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Should I use an Interval for a one-off delay?

I have an app where I’d like a delay in between callbacks. That is, I’d like to respond to a user event by updating a part of the display, waiting 2 seconds, then updating another part of the display.

The best solution I’ve found for this so far is to use a dcc.Interval(): at the time of the first callback I instantiate the Interval, and then when it fires 2 seconds later, I perform the second update. However, only want to make this second update the first time the interval fires, not every 2 seconds, so I’ve got code in my callback along the lines of

if n_intervals==1:
    <do stuff and return some updated UI element>
    raise Exception()  # causes Dash to ignore this callback

The Exception prevents my callback from returning None (or something inappropriate) every 2 seconds after the initial interval has passed.

This means my app, from then on, is raising exceptions every 2 seconds so long as the user doesn’t interact with it. This seems a bit silly. I could set something to destroy the Interval() object after, say, 4 seconds, but I wonder if I’m just taking the wrong approach altogether. Is an Interval() the right way to approach my use-case where for any given user interaction I only want to generate a one-off delay?

Thanks for any advice!

Maybe your second part of the display could take as an Input whatever changed in the first part of the display? To wait 2 seconds, maybe you could put a time.sleep in that second callback?

layout = html.Div([

@app.callback(Output('first-part', 'children'), [Input('button', 'n_clicks')])
def update_first_part(...):

@app.callback(Output('second-part', 'children'), [Input('first-part', 'children')])
def update_second_part(...):

Thanks @chriddyp! This is a much simpler solution. Presumably update_second_part() could alternatively take Input('button','n_clicks') as input.

I think I went for Interval() following some vague idea that it would work better with multiple users/sessions, but I can’t see any reason why sleep() wouldn’t work exactly as well. The delay is server-side now but it’s still per-session, there is presumably no problem? No idea why I avoided it!

I have a complication: unfortunately, I actually need to update the display, wait 2 seconds, then update the same part of the display.

This means I’d end up with code like

@app.callback(Output('first-part', 'children'), [Input('first-part', 'children')])
def update_first_part_again(...):

which, understandably, is not allowed, and in any case would lead to as much of an infinite polling loop as the Interval() solution did (although minus the exceptions).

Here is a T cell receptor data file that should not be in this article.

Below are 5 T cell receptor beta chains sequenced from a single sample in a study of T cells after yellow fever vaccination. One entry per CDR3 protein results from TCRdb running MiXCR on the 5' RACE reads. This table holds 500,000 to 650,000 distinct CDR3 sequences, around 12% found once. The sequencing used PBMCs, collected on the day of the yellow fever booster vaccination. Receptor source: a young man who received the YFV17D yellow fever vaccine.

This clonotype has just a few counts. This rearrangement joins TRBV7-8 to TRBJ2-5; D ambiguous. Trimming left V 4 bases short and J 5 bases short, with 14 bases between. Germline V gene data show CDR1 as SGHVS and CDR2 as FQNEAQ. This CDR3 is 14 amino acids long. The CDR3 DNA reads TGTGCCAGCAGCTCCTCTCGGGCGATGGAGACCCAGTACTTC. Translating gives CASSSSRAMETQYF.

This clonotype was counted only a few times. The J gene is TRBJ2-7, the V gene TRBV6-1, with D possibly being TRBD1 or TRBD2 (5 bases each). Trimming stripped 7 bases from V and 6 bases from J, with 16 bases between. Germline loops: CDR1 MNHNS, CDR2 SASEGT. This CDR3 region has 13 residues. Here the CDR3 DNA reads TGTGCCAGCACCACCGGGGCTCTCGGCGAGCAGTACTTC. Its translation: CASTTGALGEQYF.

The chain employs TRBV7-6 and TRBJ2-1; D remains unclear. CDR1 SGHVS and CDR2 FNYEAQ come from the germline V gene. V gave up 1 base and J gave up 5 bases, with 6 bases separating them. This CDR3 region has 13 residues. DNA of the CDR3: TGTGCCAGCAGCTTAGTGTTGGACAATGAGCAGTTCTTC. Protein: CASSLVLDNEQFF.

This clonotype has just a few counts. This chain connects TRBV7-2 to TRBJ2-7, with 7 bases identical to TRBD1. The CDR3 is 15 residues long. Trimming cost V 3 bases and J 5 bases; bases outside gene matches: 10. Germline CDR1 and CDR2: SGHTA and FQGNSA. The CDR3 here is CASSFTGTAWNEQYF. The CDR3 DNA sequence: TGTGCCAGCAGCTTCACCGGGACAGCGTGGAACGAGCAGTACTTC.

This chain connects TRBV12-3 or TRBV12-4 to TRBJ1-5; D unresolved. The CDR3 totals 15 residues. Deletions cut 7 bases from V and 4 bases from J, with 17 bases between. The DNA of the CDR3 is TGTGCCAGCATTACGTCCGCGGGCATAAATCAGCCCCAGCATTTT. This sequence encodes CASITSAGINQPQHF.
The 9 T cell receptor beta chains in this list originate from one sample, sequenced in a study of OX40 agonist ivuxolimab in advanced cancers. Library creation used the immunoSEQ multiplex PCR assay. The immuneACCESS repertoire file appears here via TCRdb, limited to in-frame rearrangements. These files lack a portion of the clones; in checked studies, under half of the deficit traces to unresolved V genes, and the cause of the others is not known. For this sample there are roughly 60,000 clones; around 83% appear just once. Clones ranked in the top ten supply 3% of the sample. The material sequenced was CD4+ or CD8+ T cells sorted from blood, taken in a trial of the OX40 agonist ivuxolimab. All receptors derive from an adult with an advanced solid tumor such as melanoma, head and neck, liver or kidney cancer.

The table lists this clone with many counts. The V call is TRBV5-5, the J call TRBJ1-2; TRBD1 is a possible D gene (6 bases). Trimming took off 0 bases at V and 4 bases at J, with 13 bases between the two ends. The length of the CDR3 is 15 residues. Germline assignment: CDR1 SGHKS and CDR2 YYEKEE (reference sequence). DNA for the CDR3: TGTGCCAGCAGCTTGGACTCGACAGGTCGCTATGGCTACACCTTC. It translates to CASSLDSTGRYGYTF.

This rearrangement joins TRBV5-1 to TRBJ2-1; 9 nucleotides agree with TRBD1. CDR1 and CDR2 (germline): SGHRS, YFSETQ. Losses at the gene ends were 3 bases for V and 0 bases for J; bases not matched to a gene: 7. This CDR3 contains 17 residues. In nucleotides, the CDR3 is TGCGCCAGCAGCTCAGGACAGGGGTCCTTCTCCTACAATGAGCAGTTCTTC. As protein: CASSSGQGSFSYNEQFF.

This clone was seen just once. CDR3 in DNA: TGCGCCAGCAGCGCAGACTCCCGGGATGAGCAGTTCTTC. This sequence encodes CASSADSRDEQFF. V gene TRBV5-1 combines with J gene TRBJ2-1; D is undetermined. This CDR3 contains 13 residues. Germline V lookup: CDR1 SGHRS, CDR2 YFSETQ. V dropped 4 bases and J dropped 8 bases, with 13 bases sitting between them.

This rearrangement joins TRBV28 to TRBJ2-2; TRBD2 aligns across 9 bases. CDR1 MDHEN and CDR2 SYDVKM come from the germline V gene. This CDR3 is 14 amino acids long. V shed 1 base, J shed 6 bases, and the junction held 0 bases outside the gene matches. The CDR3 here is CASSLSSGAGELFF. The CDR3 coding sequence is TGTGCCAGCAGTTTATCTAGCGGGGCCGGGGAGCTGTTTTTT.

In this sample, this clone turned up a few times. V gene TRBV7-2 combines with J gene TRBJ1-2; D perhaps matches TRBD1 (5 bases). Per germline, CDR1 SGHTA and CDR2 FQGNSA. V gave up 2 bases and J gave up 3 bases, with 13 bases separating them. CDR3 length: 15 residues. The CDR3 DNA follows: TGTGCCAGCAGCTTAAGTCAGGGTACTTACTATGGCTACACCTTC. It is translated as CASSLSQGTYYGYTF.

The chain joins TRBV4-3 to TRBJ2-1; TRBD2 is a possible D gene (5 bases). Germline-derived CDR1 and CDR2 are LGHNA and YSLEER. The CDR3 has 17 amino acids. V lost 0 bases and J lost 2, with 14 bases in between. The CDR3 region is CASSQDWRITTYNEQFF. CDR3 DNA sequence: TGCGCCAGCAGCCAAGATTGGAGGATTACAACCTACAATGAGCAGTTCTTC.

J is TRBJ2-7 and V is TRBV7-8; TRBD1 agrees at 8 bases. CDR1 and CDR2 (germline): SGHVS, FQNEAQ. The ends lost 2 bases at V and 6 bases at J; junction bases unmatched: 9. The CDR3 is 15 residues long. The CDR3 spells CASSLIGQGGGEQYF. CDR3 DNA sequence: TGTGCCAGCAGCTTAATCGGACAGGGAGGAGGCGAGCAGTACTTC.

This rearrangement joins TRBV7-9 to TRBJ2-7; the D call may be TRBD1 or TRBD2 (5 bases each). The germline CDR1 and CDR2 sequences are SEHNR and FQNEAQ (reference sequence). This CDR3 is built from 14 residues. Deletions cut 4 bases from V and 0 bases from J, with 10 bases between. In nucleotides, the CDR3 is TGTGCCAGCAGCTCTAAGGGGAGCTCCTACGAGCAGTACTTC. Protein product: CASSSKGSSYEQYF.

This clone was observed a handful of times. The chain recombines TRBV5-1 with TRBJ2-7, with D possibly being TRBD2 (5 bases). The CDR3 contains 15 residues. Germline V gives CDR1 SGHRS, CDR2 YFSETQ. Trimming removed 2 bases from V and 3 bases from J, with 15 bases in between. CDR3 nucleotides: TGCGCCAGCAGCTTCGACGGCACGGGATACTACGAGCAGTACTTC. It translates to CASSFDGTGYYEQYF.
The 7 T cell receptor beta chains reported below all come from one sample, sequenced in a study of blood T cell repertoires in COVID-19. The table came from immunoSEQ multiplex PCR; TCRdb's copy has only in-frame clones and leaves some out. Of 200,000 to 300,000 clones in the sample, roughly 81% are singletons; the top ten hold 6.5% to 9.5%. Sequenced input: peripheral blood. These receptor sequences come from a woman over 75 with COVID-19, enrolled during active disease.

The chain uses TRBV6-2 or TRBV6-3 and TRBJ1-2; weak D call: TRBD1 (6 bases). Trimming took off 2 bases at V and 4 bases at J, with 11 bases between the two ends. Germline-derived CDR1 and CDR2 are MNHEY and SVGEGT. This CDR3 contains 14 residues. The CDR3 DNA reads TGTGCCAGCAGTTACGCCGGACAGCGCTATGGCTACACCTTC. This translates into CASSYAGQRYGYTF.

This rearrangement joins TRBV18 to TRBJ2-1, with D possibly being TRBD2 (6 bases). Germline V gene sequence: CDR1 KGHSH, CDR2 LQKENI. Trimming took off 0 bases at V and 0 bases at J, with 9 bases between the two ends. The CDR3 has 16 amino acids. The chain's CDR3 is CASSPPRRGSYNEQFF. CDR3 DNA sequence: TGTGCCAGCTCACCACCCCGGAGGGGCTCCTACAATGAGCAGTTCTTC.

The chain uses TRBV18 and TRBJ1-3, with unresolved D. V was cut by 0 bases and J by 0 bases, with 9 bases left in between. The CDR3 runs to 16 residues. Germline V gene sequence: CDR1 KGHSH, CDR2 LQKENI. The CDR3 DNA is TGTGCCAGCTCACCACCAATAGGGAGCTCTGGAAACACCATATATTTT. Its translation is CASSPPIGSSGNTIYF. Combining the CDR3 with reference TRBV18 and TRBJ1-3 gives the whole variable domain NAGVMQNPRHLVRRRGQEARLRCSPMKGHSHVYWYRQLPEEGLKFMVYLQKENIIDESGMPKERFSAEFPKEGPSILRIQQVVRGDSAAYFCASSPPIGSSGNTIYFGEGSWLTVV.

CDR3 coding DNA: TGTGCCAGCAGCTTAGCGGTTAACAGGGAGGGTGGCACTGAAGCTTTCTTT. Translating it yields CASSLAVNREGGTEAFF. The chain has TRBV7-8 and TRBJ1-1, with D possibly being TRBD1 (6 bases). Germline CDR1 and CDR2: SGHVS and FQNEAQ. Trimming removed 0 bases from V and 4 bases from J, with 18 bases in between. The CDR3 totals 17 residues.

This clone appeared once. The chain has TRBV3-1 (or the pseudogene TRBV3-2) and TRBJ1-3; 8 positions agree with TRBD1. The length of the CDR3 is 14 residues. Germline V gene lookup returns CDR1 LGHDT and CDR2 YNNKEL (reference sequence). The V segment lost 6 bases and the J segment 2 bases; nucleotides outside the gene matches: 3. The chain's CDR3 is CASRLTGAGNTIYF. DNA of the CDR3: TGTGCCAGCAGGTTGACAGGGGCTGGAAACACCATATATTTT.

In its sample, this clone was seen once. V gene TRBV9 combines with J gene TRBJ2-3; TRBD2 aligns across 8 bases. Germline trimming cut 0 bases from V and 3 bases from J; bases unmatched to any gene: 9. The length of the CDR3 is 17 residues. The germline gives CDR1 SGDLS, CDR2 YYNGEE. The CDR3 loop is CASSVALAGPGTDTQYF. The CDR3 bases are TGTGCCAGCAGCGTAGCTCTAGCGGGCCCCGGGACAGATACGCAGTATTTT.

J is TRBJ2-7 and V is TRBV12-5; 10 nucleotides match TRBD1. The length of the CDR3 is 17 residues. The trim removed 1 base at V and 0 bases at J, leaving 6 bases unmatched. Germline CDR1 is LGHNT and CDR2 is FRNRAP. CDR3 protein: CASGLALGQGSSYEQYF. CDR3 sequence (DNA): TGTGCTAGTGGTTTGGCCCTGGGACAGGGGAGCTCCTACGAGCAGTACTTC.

Any workaround I can think of for this still involves a component dependency loop, i.e. something where the callbacks trigger A -> B -> A or, in the simplest case above, just A -> A. I think such loops are not allowed in Dash at all, regardless of length?

The Interval() solution is working. FWIW it means I have code roughly like

@app.callback(Output('first-part', 'children'), [Input('timer', 'n_intervals')])
def update_first_and_only_part(n_intervals):
    if n_intervals == FIRST_ACTION_TIME:
        return firstUpdateResult()
    elif n_intervals == SECOND_ACTION_TIME:
        return secondUpdateResult()
        raise Exception()

where the timer is reinstantiated, and the count restarted, by the user interaction. This avoids having the component update itself, or any kind of loop.

I was thinking I could get a handful of exceptions instead of an infinite set by destroying the timer after a while. There’s no direct loop involved since a callback can take the timer as input and the Div holding the timer as output, but I think this will break things as it is effectively still a callback loop.

I just feel there must be a better approach that I’m missing! I suspect something really obvious. If not I can go with this. Thanks again for the help.

Hm, yeah this is a tough one. You’re correct in thinking that looped dependencies aren’t supported right now (but i think there is a case for them to be supported in the future).

To “destroy” the timer you can just set a callback to update the ‘interval’ property to a really large number.

To “destroy” the timer you can just set a callback to update the ‘interval’ property to a really large number.

This is a useful idea. My dilemma is what should trigger said callback. At the moment, in my code, it naturally would be triggered by the timer! I.e. I want the timer to count a certain number of intervals and then stop itself. Which creates a loop (either of the not-allowed kind or of the sneakily-allowed-but-self-triggering kind). If I trigger the timer turnoff from the UI component that got updated by the timer, I again have a loop, just a slightly longer one.

Edit: I’ve just understood that this probably isn’t a loop - I can trigger on n_intervals and update interval, so long as changing interval doesn’t cause n_intervals to automatically reset or anything. This is probably a good solution! But I’ll leave the rest of my post below just in case it’s of interest.

When I put it this way, the cleanest solution to my problem would be if dcc.Interval() supported the idea of counting a certain number of ticks and then stopping by itself, i.e. had something like a max_intervals parameter. I’m not sure if you have any other use-cases for that but if so, maybe it’s a feature suggestion?

The really clean solution my problem would be if a callback could say “do A, wait 2 seconds, then do B”, but that is totally contrary to structure of the framework I think.

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Yeah, that’s a good idea! I just made an issue in the github repo about it here: https://github.com/plotly/dash-core-components/issues/222

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